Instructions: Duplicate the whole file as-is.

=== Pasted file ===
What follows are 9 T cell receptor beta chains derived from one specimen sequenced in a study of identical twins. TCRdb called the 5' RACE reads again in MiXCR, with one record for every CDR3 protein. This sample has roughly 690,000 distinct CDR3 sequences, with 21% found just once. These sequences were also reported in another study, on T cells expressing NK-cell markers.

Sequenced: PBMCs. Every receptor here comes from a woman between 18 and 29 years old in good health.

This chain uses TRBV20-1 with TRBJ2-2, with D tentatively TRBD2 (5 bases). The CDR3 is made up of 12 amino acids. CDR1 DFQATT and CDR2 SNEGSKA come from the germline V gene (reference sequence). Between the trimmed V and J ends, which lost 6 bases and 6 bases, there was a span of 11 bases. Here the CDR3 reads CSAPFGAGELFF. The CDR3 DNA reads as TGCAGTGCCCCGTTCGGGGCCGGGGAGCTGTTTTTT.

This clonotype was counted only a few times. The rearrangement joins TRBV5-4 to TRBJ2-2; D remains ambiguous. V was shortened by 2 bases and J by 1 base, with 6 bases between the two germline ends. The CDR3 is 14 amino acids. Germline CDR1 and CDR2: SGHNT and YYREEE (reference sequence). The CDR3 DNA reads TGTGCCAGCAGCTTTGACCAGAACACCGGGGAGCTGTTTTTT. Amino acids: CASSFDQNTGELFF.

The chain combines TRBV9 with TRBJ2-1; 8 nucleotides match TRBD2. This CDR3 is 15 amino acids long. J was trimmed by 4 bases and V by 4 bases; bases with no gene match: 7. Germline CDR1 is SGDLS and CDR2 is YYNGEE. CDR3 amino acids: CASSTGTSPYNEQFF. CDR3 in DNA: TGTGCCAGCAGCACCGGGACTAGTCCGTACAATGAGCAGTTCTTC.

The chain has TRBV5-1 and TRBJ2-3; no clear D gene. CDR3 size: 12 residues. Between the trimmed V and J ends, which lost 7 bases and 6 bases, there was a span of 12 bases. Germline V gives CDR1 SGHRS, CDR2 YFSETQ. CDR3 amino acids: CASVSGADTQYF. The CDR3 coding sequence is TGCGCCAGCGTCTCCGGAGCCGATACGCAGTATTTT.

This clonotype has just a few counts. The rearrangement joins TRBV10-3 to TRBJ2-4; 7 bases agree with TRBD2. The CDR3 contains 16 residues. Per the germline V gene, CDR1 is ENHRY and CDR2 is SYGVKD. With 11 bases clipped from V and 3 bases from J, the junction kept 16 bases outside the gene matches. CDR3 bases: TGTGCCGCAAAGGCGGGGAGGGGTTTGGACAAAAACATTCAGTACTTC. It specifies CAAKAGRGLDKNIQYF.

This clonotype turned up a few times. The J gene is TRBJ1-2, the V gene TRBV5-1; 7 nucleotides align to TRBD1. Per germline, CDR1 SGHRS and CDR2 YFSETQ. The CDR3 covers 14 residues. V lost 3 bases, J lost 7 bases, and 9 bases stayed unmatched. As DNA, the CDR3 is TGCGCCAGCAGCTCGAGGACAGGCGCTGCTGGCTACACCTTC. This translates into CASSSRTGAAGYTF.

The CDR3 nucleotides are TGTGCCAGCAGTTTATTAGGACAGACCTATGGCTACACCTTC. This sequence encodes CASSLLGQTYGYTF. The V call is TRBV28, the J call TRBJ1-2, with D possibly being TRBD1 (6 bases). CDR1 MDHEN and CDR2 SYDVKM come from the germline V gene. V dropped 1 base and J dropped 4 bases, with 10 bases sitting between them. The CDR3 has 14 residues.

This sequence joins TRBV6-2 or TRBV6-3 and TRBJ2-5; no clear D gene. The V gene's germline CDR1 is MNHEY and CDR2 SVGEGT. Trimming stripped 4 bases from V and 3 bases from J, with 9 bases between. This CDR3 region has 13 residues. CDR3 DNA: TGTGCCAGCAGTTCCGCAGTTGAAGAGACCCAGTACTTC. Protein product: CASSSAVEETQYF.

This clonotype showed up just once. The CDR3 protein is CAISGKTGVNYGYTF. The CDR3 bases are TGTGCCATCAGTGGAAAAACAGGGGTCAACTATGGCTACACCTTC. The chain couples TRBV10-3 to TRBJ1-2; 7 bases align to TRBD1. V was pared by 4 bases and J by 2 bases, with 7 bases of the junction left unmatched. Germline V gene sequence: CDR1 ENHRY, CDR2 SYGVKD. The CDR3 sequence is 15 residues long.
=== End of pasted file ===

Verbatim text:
What follows are 9 T cell receptor beta chains derived from one specimen sequenced in a study of identical twins. TCRdb called the 5' RACE reads again in MiXCR, with one record for every CDR3 protein. This sample has roughly 690,000 distinct CDR3 sequences, with 21% found just once. These sequences were also reported in another study, on T cells expressing NK-cell markers.

Sequenced: PBMCs. Every receptor here comes from a woman between 18 and 29 years old in good health.

This chain uses TRBV20-1 with TRBJ2-2, with D tentatively TRBD2 (5 bases). The CDR3 is made up of 12 amino acids. CDR1 DFQATT and CDR2 SNEGSKA come from the germline V gene (reference sequence). Between the trimmed V and J ends, which lost 6 bases and 6 bases, there was a span of 11 bases. Here the CDR3 reads CSAPFGAGELFF. The CDR3 DNA reads as TGCAGTGCCCCGTTCGGGGCCGGGGAGCTGTTTTTT.

This clonotype was counted only a few times. The rearrangement joins TRBV5-4 to TRBJ2-2; D remains ambiguous. V was shortened by 2 bases and J by 1 base, with 6 bases between the two germline ends. The CDR3 is 14 amino acids. Germline CDR1 and CDR2: SGHNT and YYREEE (reference sequence). The CDR3 DNA reads TGTGCCAGCAGCTTTGACCAGAACACCGGGGAGCTGTTTTTT. Amino acids: CASSFDQNTGELFF.

The chain combines TRBV9 with TRBJ2-1; 8 nucleotides match TRBD2. This CDR3 is 15 amino acids long. J was trimmed by 4 bases and V by 4 bases; bases with no gene match: 7. Germline CDR1 is SGDLS and CDR2 is YYNGEE. CDR3 amino acids: CASSTGTSPYNEQFF. CDR3 in DNA: TGTGCCAGCAGCACCGGGACTAGTCCGTACAATGAGCAGTTCTTC.

The chain has TRBV5-1 and TRBJ2-3; no clear D gene. CDR3 size: 12 residues. Between the trimmed V and J ends, which lost 7 bases and 6 bases, there was a span of 12 bases. Germline V gives CDR1 SGHRS, CDR2 YFSETQ. CDR3 amino acids: CASVSGADTQYF. The CDR3 coding sequence is TGCGCCAGCGTCTCCGGAGCCGATACGCAGTATTTT.

This clonotype has just a few counts. The rearrangement joins TRBV10-3 to TRBJ2-4; 7 bases agree with TRBD2. The CDR3 contains 16 residues. Per the germline V gene, CDR1 is ENHRY and CDR2 is SYGVKD. With 11 bases clipped from V and 3 bases from J, the junction kept 16 bases outside the gene matches. CDR3 bases: TGTGCCGCAAAGGCGGGGAGGGGTTTGGACAAAAACATTCAGTACTTC. It specifies CAAKAGRGLDKNIQYF.

This clonotype turned up a few times. The J gene is TRBJ1-2, the V gene TRBV5-1; 7 nucleotides align to TRBD1. Per germline, CDR1 SGHRS and CDR2 YFSETQ. The CDR3 covers 14 residues. V lost 3 bases, J lost 7 bases, and 9 bases stayed unmatched. As DNA, the CDR3 is TGCGCCAGCAGCTCGAGGACAGGCGCTGCTGGCTACACCTTC. This translates into CASSSRTGAAGYTF.

The CDR3 nucleotides are TGTGCCAGCAGTTTATTAGGACAGACCTATGGCTACACCTTC. This sequence encodes CASSLLGQTYGYTF. The V call is TRBV28, the J call TRBJ1-2, with D possibly being TRBD1 (6 bases). CDR1 MDHEN and CDR2 SYDVKM come from the germline V gene. V dropped 1 base and J dropped 4 bases, with 10 bases sitting between them. The CDR3 has 14 residues.

This sequence joins TRBV6-2 or TRBV6-3 and TRBJ2-5; no clear D gene. The V gene's germline CDR1 is MNHEY and CDR2 SVGEGT. Trimming stripped 4 bases from V and 3 bases from J, with 9 bases between. This CDR3 region has 13 residues. CDR3 DNA: TGTGCCAGCAGTTCCGCAGTTGAAGAGACCCAGTACTTC. Protein product: CASSSAVEETQYF.

This clonotype showed up just once. The CDR3 protein is CAISGKTGVNYGYTF. The CDR3 bases are TGTGCCATCAGTGGAAAAACAGGGGTCAACTATGGCTACACCTTC. The chain couples TRBV10-3 to TRBJ1-2; 7 bases align to TRBD1. V was pared by 4 bases and J by 2 bases, with 7 bases of the junction left unmatched. Germline V gene sequence: CDR1 ENHRY, CDR2 SYGVKD. The CDR3 sequence is 15 residues long.